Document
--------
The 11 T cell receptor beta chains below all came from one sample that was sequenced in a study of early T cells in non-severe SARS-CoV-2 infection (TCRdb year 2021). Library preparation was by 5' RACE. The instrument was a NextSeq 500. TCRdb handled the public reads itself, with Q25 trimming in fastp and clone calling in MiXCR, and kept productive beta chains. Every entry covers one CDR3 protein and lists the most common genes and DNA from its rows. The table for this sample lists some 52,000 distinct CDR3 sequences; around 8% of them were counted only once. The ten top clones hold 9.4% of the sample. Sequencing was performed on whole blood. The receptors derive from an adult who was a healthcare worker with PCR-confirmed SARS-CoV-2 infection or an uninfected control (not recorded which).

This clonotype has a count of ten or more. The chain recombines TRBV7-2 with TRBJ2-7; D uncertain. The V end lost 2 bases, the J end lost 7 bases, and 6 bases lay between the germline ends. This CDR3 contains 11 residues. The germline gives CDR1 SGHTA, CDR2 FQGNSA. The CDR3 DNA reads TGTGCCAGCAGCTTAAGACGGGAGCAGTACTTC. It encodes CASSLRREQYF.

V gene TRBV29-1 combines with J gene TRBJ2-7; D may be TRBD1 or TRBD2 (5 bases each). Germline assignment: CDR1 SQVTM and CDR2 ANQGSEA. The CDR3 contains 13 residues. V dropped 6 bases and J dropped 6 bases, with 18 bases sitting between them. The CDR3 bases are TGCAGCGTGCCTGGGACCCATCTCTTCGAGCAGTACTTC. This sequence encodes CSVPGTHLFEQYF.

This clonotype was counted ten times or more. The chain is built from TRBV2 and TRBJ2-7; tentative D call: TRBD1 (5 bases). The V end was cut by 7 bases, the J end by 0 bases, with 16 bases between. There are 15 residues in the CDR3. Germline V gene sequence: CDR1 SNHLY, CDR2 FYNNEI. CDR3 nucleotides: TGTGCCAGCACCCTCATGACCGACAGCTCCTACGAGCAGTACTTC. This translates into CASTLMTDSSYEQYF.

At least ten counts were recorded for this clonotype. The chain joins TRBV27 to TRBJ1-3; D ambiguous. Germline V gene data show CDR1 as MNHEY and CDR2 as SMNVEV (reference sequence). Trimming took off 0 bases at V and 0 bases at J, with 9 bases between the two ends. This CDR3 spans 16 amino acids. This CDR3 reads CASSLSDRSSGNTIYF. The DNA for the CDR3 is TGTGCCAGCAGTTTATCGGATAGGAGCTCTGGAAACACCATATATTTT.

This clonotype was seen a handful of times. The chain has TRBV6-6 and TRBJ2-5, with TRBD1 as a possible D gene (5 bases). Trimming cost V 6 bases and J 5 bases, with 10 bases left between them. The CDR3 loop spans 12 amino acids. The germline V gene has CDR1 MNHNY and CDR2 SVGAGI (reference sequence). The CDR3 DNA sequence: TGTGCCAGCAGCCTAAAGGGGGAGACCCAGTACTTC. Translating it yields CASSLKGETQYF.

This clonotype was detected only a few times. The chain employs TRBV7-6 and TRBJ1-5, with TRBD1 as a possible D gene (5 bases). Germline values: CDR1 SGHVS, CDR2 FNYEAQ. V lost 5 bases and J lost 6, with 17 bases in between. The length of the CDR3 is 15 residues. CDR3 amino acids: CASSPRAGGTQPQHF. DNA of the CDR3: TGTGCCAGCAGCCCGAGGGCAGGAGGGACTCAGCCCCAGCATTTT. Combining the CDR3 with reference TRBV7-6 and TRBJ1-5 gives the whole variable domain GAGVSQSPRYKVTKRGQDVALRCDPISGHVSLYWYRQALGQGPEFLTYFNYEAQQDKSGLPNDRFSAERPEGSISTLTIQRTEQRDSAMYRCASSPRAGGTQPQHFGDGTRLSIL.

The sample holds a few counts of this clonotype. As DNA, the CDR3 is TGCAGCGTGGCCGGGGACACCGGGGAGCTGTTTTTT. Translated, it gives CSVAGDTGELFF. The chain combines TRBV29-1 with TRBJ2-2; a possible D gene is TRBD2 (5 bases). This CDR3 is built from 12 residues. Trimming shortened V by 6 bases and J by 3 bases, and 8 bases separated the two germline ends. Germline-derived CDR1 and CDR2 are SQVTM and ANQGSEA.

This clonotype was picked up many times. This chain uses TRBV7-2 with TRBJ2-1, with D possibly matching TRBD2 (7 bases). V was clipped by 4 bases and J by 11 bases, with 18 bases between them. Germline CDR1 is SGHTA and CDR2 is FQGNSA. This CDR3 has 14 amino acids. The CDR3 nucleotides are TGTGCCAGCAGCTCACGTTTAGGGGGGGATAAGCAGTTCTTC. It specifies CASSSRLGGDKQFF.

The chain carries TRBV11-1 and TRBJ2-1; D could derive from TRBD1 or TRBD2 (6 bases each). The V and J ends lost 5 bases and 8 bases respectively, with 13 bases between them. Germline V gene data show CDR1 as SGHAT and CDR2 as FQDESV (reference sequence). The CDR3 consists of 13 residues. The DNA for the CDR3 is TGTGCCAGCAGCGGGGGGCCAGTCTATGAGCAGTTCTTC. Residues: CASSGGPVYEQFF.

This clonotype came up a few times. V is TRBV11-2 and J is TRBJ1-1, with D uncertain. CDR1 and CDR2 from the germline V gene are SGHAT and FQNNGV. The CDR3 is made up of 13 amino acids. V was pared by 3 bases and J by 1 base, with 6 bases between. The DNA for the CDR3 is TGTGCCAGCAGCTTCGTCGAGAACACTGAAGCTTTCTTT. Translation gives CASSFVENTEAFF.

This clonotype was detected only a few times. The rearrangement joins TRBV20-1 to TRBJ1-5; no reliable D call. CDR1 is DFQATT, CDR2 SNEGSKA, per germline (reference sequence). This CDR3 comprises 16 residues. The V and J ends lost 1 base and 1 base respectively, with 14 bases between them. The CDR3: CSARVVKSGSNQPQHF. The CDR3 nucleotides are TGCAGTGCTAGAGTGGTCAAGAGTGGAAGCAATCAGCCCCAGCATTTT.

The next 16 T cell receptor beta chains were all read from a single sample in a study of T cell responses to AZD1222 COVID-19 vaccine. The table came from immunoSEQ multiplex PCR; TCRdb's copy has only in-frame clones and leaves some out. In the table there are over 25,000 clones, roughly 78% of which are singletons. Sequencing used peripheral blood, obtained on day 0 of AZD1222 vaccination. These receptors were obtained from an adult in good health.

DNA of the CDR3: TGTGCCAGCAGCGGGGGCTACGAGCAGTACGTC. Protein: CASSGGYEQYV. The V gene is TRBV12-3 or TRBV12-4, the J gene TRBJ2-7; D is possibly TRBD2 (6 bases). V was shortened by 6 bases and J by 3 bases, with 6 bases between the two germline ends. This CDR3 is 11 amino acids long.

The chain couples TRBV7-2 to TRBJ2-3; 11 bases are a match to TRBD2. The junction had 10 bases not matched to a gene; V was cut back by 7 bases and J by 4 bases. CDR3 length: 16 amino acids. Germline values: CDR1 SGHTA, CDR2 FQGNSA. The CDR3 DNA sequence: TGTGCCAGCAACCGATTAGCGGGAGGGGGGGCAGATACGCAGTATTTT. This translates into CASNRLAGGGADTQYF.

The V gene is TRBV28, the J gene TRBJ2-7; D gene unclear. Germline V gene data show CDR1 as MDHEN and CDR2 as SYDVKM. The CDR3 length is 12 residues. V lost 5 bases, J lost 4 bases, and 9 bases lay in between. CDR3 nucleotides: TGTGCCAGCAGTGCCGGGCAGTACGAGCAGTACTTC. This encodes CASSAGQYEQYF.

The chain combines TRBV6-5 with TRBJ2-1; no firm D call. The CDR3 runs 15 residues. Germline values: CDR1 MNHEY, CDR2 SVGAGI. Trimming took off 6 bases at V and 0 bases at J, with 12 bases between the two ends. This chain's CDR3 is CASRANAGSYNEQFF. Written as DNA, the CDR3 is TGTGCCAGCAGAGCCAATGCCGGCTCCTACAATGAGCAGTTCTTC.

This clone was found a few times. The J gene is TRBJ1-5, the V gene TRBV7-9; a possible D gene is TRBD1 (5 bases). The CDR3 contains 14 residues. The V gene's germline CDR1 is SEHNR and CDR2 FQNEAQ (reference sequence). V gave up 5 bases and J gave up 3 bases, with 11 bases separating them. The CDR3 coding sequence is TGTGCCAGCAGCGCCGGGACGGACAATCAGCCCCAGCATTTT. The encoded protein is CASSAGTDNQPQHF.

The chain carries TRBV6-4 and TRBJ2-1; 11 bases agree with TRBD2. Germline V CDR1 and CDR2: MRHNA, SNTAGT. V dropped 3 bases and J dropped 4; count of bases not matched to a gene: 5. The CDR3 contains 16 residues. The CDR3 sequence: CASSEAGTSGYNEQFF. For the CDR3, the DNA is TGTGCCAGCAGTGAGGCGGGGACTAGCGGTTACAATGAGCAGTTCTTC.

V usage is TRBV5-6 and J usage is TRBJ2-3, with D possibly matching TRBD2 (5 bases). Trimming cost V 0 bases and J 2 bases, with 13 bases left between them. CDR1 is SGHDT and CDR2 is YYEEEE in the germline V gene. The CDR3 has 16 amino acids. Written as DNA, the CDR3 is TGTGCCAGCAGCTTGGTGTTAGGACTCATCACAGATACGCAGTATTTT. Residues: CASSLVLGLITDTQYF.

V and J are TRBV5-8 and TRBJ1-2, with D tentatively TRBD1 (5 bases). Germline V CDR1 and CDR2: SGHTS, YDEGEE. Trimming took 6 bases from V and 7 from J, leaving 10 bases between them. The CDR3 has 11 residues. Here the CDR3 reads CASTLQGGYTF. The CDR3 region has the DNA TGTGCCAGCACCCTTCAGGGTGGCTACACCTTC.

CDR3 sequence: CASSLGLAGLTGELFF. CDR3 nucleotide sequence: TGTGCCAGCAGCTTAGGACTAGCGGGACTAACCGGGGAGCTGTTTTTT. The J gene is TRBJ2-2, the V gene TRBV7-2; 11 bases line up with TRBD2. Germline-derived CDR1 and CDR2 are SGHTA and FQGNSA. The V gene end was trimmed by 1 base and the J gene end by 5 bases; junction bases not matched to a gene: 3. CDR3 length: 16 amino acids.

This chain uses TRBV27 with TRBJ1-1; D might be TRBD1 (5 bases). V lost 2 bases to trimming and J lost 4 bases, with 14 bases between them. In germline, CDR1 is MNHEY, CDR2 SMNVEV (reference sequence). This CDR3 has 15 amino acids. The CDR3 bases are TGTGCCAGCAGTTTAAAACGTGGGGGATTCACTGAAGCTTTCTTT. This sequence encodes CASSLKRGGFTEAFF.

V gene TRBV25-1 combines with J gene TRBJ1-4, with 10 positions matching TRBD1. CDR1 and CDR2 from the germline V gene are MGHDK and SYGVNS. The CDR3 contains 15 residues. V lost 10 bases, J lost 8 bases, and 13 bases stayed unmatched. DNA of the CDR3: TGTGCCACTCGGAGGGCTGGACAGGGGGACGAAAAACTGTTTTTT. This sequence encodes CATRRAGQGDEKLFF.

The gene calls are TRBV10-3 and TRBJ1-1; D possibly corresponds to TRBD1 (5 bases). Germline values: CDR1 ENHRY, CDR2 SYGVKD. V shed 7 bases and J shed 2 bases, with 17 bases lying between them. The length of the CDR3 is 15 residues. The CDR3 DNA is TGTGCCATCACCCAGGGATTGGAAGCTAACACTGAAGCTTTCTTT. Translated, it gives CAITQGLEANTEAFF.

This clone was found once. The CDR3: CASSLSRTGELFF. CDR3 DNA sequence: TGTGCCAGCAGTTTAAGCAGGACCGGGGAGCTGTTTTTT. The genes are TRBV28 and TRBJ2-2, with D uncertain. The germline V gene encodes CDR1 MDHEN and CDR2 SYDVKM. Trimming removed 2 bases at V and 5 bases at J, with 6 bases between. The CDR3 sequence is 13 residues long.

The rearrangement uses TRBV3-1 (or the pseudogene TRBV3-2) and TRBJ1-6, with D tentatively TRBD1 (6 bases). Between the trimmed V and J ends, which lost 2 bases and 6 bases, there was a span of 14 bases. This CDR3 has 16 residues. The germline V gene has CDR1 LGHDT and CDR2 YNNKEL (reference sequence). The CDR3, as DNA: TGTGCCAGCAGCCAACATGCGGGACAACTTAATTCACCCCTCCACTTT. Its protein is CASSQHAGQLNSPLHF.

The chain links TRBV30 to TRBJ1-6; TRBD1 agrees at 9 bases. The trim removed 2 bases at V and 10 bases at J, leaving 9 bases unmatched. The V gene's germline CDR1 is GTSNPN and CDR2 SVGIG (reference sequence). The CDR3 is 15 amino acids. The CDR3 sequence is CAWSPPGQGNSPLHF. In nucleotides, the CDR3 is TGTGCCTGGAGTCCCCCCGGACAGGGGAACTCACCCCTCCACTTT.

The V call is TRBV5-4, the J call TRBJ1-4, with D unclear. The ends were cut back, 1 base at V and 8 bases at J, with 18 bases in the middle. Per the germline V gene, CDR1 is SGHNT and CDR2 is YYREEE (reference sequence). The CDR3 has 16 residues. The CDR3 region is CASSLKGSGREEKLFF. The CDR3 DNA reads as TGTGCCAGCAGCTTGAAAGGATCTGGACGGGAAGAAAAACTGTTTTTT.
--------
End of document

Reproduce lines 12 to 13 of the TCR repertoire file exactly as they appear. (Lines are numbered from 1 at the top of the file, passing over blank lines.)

This clonotype was detected only a few times. The rearrangement joins TRBV20-1 to TRBJ1-5; no reliable D call. CDR1 is DFQATT, CDR2 SNEGSKA, per germline (reference sequence). This CDR3 comprises 16 residues. The V and J ends lost 1 base and 1 base respectively, with 14 bases between them. The CDR3: CSARVVKSGSNQPQHF. The CDR3 nucleotides are TGCAGTGCTAGAGTGGTCAAGAGTGGAAGCAATCAGCCCCAGCATTTT.

The next 16 T cell receptor beta chains were all read from a single sample in a study of T cell responses to AZD1222 COVID-19 vaccine. The table came from immunoSEQ multiplex PCR; TCRdb's copy has only in-frame clones and leaves some out. In the table there are over 25,000 clones, roughly 78% of which are singletons. Sequencing used peripheral blood, obtained on day 0 of AZD1222 vaccination. These receptors were obtained from an adult in good health.